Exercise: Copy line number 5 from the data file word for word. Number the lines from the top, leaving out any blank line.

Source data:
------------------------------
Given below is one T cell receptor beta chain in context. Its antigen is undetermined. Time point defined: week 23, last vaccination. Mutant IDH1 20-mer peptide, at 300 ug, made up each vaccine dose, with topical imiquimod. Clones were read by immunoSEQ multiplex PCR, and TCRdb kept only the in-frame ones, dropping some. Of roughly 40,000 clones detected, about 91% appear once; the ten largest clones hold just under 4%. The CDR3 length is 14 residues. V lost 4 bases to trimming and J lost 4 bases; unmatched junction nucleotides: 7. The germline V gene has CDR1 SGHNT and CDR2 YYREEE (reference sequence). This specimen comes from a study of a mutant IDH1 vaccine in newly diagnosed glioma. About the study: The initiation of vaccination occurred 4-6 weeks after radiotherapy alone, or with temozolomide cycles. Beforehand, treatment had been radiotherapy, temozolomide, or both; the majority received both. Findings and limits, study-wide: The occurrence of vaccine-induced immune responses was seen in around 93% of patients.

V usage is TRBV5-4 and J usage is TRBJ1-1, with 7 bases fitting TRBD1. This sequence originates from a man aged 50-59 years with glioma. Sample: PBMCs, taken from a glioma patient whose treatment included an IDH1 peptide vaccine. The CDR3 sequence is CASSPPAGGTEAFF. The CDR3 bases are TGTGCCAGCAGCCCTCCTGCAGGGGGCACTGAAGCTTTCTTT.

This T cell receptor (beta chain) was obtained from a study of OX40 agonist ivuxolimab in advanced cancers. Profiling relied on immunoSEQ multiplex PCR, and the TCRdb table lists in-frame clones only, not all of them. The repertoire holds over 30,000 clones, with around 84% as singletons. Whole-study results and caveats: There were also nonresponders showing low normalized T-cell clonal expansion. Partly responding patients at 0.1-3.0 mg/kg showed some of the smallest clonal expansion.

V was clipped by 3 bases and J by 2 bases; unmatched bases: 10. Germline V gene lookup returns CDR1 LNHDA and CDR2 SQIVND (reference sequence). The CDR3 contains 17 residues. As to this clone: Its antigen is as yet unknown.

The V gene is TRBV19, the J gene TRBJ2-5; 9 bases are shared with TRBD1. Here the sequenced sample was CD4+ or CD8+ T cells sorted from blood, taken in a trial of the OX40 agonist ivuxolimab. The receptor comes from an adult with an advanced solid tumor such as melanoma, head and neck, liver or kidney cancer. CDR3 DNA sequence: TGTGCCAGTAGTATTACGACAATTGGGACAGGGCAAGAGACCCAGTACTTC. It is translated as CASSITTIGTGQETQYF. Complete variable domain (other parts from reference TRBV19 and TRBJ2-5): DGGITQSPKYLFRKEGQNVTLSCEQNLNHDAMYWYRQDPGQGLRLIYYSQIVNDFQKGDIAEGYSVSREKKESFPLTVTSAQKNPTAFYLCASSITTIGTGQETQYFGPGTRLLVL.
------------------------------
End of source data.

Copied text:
The V gene is TRBV19, the J gene TRBJ2-5; 9 bases are shared with TRBD1. Here the sequenced sample was CD4+ or CD8+ T cells sorted from blood, taken in a trial of the OX40 agonist ivuxolimab. The receptor comes from an adult with an advanced solid tumor such as melanoma, head and neck, liver or kidney cancer. CDR3 DNA sequence: TGTGCCAGTAGTATTACGACAATTGGGACAGGGCAAGAGACCCAGTACTTC. It is translated as CASSITTIGTGQETQYF. Complete variable domain (other parts from reference TRBV19 and TRBJ2-5): DGGITQSPKYLFRKEGQNVTLSCEQNLNHDAMYWYRQDPGQGLRLIYYSQIVNDFQKGDIAEGYSVSREKKESFPLTVTSAQKNPTAFYLCASSITTIGTGQETQYFGPGTRLLVL.